[29]     “Understanding Patient Safety Confidentiality” U.S. Department of Health and Human Services, http://www.hhs.gov/ocr/privacy/psa/understanding/index.html (Accessed 3/5/15).

[30]     “To Err is Human: Building a Safer Health System,” Institute of Medicine, National Academy of Sciences, 2000, p. 30.

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HISTORY: Medical Education and Practice in the USA

Domestic Medical SCHOOL Education

Robert James Cimasi

Todd A. Zigrang

Health Capital Consultants - Healthcare Valuation

U.S. medical education began in the late eighteenth century as an apprenticeship program in which physicians taught their trade to a few pupils, a pedagogical learning style which relied heavily upon the capacity, skills, and knowledge of the individual physician.[1] However, as learning newly discovered information and utilizing new technologies became more necessary to the industry’s practice, many physicians found the apprenticeship system no longer adequate as a manner of educating the next generation of physicians.[2] As a result, the conventional concept of medical education that originated in the U.S. in the 1750s was manifested through informal courses and demonstrations by private individuals or for-profit institutions. Those individuals who were not satisfied with a typical U.S. medical education, consisting of two identical 16-week lecture terms, might venture to Europe for a more formalized and detailed manner of learning.[3]

One of these students who studied in Europe was William Shippen, who began teaching an informal course on midwifery when he returned to the American colonies in 1762.[4] He later addressed the limitations of what might be taught in one informal course when he began teaching a lecture series on anatomy to help educate those who wished to be a physician, but could not travel abroad. John Morgan, a classmate of Shippen, noticed the potential of his friend’s endeavor and proposed the idea to create a professorship for the practice of medicine to the board of trustees of the College of Philadelphia.[5] Just across town, Thomas Bond, who conceived the idea of, and successfully established, the Pennsylvania Hospital with Benjamin Franklin, recognized the value to allowing medical students to participate in bedside training.[6] When Bond agreed to a partnership with the College of Philadelphia, the University of Pennsylvania became home to America’s first medical school.[7]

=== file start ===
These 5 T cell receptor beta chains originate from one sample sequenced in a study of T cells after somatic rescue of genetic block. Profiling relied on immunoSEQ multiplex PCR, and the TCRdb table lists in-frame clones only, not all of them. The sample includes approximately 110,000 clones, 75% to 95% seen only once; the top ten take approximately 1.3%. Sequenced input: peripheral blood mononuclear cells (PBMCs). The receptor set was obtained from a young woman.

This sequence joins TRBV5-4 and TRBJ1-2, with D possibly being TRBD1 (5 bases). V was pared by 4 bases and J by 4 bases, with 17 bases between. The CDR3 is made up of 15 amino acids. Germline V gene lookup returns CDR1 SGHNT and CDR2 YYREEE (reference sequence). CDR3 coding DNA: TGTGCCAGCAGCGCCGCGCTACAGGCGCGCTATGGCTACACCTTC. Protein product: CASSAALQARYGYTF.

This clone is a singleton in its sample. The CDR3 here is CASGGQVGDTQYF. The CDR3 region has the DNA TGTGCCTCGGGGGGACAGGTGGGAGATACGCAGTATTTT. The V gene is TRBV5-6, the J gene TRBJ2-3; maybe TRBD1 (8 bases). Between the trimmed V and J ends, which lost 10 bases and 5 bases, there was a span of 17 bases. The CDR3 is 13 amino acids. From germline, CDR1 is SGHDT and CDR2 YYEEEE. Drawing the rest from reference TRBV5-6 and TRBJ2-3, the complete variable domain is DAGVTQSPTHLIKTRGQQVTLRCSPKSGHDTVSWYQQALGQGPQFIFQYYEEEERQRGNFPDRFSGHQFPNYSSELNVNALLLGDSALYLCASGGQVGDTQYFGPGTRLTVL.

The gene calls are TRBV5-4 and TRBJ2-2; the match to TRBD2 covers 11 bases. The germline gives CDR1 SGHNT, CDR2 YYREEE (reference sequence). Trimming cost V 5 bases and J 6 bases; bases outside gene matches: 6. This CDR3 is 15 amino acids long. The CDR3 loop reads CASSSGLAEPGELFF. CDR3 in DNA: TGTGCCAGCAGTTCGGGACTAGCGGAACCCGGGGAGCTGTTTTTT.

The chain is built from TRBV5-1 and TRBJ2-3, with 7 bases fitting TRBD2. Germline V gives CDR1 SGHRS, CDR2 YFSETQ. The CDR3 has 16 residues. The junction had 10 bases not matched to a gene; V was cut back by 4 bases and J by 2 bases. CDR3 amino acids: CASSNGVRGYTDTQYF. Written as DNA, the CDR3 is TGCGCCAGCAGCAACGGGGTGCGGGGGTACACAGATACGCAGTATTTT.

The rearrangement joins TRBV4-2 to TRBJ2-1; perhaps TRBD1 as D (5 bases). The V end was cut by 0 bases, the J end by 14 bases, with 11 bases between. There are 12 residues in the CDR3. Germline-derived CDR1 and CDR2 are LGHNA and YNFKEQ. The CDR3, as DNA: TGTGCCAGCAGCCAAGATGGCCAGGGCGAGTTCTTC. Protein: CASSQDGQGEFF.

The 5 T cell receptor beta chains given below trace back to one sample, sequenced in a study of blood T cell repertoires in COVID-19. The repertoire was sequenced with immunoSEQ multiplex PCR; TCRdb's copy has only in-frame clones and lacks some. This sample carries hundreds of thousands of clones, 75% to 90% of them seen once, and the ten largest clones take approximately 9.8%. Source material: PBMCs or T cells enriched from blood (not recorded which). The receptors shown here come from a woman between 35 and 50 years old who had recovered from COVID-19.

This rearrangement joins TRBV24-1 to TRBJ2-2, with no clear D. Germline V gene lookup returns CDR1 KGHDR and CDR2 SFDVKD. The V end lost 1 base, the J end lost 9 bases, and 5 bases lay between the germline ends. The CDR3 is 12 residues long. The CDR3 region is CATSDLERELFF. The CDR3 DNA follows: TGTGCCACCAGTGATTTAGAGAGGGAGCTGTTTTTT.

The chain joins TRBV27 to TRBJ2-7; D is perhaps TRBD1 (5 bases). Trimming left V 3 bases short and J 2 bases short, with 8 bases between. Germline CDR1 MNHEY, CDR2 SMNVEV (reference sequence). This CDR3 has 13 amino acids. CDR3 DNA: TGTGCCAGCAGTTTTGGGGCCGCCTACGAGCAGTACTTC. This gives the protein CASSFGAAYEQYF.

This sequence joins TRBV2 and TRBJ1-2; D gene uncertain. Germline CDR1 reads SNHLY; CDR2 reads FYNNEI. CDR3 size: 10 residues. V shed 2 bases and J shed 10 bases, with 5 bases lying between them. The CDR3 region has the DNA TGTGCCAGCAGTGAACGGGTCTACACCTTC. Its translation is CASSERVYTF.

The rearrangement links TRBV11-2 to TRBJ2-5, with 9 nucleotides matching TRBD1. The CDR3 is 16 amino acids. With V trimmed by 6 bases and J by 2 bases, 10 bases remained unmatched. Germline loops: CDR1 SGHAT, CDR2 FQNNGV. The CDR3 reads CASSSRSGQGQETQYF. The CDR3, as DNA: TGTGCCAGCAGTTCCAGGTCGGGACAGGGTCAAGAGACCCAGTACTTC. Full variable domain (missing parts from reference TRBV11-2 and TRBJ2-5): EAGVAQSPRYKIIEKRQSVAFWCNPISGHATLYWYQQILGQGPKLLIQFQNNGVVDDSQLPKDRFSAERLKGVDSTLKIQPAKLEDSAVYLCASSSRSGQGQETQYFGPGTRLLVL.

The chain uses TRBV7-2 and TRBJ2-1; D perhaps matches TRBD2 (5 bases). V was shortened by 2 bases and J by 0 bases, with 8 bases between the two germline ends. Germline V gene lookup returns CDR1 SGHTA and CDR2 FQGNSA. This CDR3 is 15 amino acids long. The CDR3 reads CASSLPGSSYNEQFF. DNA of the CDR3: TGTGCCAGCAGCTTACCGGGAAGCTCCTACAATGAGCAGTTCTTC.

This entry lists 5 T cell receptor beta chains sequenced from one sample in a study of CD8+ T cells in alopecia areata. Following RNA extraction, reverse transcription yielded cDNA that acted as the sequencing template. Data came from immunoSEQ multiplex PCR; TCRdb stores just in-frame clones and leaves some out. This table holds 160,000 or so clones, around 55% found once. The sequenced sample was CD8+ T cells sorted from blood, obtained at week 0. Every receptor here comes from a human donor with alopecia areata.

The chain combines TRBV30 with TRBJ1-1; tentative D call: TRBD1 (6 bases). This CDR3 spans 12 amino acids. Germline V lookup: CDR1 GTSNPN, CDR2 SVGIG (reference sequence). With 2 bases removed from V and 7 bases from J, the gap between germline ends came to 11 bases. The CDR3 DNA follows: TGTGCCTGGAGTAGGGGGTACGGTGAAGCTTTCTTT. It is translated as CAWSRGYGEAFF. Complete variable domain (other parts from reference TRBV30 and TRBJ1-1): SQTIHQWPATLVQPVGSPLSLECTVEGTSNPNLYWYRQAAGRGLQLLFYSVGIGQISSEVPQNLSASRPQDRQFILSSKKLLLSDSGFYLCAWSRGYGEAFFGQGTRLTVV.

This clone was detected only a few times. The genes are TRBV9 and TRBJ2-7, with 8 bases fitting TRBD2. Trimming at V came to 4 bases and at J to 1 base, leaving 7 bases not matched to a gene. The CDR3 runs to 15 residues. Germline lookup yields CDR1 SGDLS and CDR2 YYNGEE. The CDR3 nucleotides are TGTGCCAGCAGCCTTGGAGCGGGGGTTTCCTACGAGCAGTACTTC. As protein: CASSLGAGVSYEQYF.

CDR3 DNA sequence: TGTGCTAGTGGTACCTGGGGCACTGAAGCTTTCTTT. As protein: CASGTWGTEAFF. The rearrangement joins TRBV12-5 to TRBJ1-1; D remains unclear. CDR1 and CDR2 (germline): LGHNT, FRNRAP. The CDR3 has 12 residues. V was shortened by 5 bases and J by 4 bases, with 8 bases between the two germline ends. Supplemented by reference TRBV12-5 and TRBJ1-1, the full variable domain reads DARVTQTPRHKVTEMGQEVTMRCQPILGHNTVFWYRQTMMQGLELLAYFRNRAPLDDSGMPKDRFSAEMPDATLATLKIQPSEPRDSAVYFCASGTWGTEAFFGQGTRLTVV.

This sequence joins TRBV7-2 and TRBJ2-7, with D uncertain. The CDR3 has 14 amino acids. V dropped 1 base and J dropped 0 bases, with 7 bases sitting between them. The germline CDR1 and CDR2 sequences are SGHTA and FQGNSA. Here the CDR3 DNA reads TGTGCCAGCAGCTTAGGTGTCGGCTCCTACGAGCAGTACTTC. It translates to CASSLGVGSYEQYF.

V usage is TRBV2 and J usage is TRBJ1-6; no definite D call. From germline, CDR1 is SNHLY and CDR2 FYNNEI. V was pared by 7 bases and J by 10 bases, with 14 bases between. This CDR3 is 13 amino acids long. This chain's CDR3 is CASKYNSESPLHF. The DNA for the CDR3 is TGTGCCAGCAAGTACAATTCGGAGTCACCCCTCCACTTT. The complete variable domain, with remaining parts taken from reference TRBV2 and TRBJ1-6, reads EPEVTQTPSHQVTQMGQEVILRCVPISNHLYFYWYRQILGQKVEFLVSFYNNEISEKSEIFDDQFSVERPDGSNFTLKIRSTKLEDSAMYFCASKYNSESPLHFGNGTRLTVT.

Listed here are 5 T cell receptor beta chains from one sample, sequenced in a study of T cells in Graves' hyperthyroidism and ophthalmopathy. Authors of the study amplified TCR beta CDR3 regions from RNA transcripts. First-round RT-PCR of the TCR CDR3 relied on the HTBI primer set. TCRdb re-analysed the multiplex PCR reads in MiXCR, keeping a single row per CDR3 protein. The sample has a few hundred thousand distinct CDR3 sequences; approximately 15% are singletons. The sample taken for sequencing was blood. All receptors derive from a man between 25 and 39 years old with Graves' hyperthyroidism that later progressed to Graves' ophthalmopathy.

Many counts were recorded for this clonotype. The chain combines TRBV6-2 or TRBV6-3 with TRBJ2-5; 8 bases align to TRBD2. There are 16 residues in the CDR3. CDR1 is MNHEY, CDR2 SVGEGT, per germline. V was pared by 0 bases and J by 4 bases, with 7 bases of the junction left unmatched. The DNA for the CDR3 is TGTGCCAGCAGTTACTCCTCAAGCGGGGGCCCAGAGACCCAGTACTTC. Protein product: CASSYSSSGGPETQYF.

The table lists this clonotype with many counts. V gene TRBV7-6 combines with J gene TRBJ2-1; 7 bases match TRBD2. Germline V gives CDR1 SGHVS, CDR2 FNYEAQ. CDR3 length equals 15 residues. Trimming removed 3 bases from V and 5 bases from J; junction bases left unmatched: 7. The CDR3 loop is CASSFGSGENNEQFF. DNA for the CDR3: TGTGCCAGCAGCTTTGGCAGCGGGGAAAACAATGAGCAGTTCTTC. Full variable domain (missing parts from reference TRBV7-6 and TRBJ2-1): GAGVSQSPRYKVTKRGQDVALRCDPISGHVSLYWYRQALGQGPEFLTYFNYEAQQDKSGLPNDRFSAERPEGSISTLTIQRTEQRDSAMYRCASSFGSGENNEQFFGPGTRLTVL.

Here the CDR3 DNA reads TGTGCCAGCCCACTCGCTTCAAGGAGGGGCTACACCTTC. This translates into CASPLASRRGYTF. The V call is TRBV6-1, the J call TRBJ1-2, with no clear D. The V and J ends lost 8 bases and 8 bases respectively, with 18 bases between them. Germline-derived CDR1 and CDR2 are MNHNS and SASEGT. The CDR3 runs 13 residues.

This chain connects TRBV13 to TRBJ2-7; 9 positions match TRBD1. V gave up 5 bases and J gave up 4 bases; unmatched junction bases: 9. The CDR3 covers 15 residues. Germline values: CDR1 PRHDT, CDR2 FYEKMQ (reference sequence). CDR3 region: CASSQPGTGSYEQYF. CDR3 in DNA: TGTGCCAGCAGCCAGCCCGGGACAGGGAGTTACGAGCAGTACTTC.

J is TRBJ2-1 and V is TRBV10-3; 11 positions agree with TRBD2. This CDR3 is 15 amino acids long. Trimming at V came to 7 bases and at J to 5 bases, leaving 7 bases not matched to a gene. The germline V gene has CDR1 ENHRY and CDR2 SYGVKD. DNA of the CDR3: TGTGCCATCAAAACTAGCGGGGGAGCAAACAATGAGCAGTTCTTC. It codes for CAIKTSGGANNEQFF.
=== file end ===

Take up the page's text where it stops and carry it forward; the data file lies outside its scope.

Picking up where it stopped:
In 1893, Johns Hopkins University also made history by housing the first medical school that was able to operate out of a university-owned hospital.[8] The medical school not only encouraged clinical research to be performed by every member of their faculty, but the program also included a clinical research clerkship for every student during their rotation.[9] This program quickly became the model to which schools aspired and set the foundation for national medical education by connecting science and medical research with clinical medicine.[10]

With these early examples of medical schools, America’s field of medical education and clinical medicine made monumental strides. However, the societal pressures, caused by the U.S.’s population growth and demand for educated physicians,[11] did not allow many other universities to build on Johns Hopkins’ or the University of Pennsylvania’s foundation model, and led to the development of medical schools that had their own unique set of entrance and graduation requirements. While some focused entirely on medicine, other schools (termed Studia Generalia) also incorporated law, theology, and philosophy in their curricula.[12] In an attempt to both understand and make uniform the field of medical education, the American Medical Association (AMA) founded the Council on Medical Education (CME) in 1904.[13] The CME created minimum national educational standards for training physicians, and subsequently found that many schools did not meet these established standards.[14] However, the CME did not share the ratings of any of these medical schools “outside the medical fraternity.”[15]